Equivocation is often described as a fallacy. In this short note I argue that it is not a logical concept but an epistemic one. The argument of one who equivocates is not logically flawed, but it is unpersuasive in a very distinctive way.
Abstract Temporal Externalism is the view that future events can contribute to determining the present content of our thoughts and utterances. Two objections to Temporal Externalism are discussed and rejected. The first is that Temporal Externalism has implausible consequences for the epistemology of biology and other taxonomic sciences (Brown, 2000). The second is that it is committed to implausible claims about dispositions.
Tom Stoneham offers a clear and detailed study of Berkeley's metaphysics and epistemology, as presented in his classic work Three Dialogues between Hylas and Philonous, originally published in 1713 and still widely studied. Stoneham shows that Berkeley is an important and systematic philosopher whose work is still of relevance to philosophers today.
Paul Boghossian has argued that Externalism is incompatible with privileged self-knowledge because (i) the Externalist can cite no property to be the reference of an empty natural kind concept such as the ether; (ii) without reference there is no content; hence (iii) either we do know on the basis of introspection alone whether an apparent natural kind thought has content or not, in which case we can infer from self-knowledge and a priori knowledge of Externalism alone to the existence in (...) our environment of water, gold etc.; (iv) or we do not know, without empirical investigation, whether an apparent natural kind thought has content. An Externalist not wanting to accept either (iii) or (iv) can deny (i). All empty natural kind concepts refer to the necessarily uninstantiated property of being identical to nothing. Since they have different senses and self-knowledge is only held to extend to the existence and identity of sense, this is compatible with privileged self-knowledge, and Externalism is still true of the concepts. (shrink)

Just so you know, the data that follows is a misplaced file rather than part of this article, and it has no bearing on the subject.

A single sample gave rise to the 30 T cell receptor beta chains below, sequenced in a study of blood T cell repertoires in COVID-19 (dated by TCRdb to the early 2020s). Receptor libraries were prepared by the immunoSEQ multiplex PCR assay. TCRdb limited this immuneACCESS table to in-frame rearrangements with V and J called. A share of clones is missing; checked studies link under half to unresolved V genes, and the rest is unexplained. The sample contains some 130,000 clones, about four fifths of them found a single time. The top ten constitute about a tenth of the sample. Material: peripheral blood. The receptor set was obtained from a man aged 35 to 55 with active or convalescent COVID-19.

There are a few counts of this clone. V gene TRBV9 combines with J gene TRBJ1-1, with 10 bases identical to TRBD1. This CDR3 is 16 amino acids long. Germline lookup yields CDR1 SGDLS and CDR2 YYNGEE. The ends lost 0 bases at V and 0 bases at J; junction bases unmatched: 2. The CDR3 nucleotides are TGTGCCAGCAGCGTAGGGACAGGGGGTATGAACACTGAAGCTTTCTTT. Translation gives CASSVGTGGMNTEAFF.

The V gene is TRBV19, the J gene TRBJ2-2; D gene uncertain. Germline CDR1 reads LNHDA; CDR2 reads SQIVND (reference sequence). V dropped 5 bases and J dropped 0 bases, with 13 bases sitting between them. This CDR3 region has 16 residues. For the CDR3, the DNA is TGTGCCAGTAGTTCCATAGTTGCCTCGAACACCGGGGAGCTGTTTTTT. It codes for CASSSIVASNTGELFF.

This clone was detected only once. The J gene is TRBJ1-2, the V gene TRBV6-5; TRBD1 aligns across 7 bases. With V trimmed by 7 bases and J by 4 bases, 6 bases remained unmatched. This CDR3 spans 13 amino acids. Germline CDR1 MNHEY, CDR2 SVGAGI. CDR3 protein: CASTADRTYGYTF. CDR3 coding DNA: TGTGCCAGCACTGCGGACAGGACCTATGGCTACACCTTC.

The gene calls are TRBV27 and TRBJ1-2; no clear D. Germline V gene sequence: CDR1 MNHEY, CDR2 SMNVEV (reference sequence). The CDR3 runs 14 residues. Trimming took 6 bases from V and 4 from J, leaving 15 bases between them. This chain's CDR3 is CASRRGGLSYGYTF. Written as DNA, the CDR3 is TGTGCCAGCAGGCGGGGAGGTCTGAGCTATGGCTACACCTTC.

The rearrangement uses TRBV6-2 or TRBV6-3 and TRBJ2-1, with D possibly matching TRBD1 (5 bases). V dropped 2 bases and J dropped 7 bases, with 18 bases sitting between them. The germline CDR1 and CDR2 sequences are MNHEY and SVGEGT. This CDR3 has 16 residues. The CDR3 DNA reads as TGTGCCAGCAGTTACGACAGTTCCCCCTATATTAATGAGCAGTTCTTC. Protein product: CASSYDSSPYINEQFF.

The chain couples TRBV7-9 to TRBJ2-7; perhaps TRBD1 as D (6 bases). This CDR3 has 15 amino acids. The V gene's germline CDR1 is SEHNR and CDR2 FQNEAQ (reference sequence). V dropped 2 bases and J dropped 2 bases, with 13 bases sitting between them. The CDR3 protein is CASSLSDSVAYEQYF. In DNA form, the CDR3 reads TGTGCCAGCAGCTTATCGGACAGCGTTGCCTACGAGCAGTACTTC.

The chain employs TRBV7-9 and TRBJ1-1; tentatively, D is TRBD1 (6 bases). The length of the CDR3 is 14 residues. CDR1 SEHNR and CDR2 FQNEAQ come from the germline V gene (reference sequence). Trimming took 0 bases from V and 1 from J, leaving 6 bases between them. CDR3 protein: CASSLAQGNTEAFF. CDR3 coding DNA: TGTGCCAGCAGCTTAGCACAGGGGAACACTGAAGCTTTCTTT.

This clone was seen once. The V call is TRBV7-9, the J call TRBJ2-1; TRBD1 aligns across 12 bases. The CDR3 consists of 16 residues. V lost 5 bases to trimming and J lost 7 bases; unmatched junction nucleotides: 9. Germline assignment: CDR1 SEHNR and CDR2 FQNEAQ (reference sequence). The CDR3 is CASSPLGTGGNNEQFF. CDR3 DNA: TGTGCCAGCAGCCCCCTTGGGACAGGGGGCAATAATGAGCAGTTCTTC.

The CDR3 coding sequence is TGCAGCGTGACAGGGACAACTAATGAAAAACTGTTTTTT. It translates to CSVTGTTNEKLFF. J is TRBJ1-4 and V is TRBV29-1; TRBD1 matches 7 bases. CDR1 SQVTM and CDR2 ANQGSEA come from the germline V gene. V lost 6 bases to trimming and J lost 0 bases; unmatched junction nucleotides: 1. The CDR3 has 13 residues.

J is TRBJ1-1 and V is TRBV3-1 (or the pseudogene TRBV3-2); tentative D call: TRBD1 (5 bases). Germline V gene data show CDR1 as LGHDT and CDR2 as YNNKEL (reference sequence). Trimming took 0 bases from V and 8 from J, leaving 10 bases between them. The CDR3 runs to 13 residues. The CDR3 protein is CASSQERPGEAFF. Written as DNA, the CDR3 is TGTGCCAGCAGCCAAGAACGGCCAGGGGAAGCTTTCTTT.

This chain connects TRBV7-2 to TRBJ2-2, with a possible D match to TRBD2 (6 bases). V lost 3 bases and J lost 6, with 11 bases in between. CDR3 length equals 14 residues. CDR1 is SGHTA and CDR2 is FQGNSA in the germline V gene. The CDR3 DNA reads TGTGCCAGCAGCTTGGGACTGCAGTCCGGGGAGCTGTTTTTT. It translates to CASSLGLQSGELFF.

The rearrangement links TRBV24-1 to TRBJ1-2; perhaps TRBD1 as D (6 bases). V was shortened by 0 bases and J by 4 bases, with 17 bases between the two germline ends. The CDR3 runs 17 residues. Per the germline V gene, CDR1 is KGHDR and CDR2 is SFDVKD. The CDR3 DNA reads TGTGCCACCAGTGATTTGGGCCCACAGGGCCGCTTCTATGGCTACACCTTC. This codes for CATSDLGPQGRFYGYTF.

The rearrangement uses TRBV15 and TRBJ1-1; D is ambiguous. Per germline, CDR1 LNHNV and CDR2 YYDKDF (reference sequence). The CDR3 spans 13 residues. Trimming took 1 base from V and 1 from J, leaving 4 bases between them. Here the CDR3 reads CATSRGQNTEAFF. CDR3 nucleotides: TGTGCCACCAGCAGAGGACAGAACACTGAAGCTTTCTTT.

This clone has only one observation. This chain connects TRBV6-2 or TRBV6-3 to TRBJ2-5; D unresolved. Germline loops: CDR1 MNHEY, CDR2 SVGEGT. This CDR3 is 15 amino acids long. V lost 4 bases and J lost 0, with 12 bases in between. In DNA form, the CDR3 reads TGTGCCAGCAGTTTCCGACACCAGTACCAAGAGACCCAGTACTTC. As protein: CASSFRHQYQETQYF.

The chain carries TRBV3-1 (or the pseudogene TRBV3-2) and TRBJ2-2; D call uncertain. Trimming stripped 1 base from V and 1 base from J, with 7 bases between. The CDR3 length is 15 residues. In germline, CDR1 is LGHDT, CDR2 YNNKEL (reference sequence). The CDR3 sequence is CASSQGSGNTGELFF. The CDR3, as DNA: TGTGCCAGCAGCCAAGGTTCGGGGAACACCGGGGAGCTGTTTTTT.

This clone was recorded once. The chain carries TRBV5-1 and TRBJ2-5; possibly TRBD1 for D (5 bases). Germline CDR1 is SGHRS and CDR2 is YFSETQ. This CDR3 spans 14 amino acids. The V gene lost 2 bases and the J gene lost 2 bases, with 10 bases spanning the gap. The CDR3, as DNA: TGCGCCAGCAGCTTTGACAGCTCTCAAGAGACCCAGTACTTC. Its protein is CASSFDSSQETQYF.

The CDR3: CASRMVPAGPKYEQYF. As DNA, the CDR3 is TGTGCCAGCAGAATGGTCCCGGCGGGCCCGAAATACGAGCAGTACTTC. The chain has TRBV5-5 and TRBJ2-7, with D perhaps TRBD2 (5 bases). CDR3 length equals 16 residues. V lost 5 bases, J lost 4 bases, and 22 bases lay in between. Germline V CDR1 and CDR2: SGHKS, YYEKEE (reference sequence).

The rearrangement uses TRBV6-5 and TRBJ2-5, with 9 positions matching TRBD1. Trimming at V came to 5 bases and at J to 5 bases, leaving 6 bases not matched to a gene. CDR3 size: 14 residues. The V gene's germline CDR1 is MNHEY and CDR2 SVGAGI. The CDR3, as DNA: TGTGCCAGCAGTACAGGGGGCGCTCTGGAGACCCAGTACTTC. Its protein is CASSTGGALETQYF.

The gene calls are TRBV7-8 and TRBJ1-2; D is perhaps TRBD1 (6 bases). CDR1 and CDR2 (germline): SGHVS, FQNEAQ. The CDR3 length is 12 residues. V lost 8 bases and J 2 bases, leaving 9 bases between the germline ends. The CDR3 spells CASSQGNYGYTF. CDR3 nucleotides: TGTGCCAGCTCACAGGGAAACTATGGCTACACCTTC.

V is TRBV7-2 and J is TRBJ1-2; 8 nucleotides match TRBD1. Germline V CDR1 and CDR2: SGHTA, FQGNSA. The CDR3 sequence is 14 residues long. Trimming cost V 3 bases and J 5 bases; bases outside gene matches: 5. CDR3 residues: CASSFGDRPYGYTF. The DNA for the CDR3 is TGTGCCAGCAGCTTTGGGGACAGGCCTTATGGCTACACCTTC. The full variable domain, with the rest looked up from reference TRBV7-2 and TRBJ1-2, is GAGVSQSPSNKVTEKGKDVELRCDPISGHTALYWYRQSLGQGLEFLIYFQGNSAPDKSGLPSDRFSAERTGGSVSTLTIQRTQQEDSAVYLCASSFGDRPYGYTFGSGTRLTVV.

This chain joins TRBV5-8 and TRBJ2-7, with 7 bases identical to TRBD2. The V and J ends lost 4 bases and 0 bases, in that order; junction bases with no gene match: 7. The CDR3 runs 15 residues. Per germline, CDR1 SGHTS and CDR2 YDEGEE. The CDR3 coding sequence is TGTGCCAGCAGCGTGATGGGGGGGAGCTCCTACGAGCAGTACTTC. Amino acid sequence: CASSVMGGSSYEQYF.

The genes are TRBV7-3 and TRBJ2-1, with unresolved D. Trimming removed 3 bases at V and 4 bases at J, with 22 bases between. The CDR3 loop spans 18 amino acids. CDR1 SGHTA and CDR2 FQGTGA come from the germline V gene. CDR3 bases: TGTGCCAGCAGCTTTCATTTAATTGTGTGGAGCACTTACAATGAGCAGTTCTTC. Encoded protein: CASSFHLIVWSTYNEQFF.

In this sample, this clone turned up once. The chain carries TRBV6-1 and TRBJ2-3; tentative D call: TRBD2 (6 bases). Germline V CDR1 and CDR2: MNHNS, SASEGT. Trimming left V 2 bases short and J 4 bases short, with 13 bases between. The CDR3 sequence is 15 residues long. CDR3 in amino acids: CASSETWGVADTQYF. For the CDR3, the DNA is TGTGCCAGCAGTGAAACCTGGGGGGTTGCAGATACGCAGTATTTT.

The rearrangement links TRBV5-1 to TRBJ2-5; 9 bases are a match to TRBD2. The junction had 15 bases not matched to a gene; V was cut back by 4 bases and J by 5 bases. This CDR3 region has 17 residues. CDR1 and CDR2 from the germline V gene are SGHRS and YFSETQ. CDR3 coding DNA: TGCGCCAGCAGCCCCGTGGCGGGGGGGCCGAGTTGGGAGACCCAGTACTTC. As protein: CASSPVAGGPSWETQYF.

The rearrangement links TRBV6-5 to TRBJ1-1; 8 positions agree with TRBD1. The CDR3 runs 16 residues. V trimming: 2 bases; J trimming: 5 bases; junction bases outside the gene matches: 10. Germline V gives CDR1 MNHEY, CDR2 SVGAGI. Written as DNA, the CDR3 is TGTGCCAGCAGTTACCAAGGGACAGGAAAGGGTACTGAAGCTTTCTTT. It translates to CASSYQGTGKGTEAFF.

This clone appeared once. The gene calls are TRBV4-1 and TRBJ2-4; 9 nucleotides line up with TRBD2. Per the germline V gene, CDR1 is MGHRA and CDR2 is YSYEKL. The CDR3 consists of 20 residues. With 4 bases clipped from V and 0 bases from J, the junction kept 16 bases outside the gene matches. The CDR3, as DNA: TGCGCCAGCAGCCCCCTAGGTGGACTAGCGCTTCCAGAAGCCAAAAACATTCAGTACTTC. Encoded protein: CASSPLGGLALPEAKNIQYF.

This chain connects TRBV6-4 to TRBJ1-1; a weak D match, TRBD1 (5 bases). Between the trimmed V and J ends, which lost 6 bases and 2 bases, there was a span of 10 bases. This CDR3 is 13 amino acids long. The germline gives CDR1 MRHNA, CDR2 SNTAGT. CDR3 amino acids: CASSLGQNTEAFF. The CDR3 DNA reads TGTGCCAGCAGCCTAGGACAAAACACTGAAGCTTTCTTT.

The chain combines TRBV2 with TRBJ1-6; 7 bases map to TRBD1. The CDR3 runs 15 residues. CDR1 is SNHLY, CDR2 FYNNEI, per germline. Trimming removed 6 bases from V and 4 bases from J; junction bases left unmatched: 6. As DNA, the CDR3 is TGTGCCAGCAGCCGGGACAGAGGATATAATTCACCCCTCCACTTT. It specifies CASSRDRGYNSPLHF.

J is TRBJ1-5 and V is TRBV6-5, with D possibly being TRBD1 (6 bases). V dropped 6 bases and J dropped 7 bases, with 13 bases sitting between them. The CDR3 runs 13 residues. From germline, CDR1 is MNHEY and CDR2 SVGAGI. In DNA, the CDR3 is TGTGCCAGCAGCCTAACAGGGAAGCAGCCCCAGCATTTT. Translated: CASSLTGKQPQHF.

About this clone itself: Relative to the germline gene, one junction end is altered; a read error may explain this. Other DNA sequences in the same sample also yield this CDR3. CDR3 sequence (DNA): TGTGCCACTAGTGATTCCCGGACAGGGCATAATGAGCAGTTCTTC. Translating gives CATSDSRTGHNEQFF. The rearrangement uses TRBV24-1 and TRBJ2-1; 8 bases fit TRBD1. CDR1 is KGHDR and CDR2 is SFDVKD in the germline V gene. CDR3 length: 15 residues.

It is argued that a second-order belief to the effect that I now have some particular propositional attitude is always true (Incorrigibility). This is not because we possess an infallible cognitive faculty of introspection, but because that x believes that he himself now has attitude A to proposition P entails that x has A to P. Incorrigibility applies only to second-order beliefs and not to mere linguistic avowals of attitudes. This view combines a necessary asymmetry between 1st and 3rd person (...) ascriptions with Objectivism about the propositional attitudes. The epistemic justification of second-order beliefs is shown to be a further question. (shrink)